Collecting hand-painted Nippon China involves knowing what to look for, locating sources and identifying the real pieces. Japanese manufacturers made Nippon porcelain from 1891 to 1921 for export to the U.S.Continue Reading
The first step in collecting hand-painted Nippon China is to get a book such as "Van Patten's ABC's of Collecting Nippon Porcelain" or consult a website such as the International Nippon Collector's Club. These resources show images of Nippon China which a new collector can use to locate pieces to buy.
Locating sources for hand-painted Nippon China may be difficult. Many online retailers such as ebay as well as antique websites offer pieces for sale. However, their prices are often high, and you must buy them after only seeing the piece in a photo. If you know what to look for, though, auctions, antique stores and even garage or estate sales can be sources for a collection.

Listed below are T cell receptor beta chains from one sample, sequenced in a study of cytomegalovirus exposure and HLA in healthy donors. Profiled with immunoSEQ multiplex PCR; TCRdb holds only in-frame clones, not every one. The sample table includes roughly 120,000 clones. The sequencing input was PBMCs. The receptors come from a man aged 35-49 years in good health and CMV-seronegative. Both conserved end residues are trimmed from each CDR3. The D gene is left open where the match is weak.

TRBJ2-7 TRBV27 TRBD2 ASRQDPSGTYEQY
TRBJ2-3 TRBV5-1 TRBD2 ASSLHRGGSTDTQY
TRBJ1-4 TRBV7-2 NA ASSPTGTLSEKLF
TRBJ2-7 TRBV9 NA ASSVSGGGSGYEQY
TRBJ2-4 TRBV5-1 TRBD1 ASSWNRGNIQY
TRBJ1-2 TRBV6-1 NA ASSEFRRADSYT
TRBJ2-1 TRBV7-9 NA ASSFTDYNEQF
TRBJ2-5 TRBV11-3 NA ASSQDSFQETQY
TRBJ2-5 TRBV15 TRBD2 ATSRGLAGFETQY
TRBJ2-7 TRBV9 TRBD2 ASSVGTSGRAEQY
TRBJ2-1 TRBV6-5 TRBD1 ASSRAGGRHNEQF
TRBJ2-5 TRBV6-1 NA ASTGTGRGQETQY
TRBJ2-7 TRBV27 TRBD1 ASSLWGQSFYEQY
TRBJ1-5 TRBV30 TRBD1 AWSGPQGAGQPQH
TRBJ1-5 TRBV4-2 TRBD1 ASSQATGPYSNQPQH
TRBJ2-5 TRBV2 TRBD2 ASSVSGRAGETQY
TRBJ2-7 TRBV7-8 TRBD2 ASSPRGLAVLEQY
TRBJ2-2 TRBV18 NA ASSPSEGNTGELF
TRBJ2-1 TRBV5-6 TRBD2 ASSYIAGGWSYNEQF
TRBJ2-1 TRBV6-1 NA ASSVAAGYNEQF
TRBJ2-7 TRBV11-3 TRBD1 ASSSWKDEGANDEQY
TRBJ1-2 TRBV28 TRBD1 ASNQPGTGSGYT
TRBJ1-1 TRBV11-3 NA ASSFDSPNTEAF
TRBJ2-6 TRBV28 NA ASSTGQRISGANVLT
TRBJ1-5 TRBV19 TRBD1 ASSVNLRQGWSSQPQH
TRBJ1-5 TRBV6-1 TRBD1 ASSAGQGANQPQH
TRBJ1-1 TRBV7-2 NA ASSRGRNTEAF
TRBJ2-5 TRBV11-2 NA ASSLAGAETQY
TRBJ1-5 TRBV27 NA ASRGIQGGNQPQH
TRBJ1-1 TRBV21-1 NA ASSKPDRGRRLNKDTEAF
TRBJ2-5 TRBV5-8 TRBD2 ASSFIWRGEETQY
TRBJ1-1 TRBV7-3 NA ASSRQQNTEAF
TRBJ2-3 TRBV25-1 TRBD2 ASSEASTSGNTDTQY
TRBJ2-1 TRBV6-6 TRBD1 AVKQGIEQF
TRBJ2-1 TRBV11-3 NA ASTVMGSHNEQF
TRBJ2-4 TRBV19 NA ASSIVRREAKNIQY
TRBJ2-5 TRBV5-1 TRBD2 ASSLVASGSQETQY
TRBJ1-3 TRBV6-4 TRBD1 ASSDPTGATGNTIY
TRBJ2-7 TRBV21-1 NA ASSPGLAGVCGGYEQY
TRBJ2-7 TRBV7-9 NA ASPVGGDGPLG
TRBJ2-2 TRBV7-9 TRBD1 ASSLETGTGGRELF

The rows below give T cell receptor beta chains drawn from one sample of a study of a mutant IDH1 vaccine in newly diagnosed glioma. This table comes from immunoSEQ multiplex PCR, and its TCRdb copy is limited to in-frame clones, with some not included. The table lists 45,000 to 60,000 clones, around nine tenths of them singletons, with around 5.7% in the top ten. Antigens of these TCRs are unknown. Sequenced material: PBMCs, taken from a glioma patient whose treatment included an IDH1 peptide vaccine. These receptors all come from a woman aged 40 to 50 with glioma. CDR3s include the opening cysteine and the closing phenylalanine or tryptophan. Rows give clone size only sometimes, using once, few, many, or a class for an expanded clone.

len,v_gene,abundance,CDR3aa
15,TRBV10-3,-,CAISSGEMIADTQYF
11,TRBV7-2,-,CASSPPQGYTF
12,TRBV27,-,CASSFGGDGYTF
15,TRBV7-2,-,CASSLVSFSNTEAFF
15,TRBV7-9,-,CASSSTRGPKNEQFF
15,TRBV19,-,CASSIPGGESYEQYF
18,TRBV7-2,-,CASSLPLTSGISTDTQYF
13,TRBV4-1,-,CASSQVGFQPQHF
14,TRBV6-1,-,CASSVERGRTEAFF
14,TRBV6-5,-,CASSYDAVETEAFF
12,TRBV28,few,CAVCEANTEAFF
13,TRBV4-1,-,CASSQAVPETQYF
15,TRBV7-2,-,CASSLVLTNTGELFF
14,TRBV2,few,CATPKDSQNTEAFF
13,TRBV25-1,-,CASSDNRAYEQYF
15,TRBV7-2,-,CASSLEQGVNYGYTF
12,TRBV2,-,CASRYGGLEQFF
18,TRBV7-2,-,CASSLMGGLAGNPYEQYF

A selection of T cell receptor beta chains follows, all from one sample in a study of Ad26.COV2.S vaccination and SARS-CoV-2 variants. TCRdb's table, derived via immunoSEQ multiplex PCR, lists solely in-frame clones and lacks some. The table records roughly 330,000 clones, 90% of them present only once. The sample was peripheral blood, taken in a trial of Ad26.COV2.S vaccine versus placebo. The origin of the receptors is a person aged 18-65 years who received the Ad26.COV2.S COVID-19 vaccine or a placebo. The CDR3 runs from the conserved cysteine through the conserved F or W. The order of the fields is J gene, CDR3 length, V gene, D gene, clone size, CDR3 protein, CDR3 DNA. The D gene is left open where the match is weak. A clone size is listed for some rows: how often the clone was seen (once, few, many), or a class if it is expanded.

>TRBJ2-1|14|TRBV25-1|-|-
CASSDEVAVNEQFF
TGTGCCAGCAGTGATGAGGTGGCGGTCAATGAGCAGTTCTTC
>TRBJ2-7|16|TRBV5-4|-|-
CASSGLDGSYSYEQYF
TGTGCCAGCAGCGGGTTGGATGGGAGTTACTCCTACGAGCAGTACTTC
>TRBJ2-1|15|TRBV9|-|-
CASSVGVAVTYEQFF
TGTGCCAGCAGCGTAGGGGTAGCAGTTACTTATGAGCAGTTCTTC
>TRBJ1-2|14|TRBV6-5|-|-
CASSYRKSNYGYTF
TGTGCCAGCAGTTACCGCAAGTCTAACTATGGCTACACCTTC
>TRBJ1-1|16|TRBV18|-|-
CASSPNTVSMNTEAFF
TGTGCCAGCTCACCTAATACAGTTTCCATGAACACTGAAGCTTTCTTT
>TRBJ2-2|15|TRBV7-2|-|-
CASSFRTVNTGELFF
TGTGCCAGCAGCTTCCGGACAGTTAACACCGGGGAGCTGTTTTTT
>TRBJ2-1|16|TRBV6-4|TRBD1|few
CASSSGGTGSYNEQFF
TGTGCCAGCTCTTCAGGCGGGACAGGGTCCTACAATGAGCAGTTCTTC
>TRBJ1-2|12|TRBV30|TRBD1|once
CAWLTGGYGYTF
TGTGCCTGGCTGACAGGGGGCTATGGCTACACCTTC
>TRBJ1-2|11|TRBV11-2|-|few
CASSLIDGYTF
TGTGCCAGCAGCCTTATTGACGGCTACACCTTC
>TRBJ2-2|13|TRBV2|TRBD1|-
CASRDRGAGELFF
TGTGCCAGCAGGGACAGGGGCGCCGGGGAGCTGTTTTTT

The biggest difficulty is identifying authentic pieces of Nippon China. First of all, the pieces are renowned for their exceptional decoration since they were hand-painted, not mass-produced. Next, collectors look for the Nippon back stamp. The McKinley Tariff Act dictated that porcelain imported into the United States had to be marked with the origin country. "Nippon" means "Japan" in Japanese. Finally, collectors match the stamp to known patterns from the time. For instance, a "Nippon" mark on a china piece with a specific wildflower pattern is actually a reproduction, not a genuine example of Nippon China.Learn more about Collecting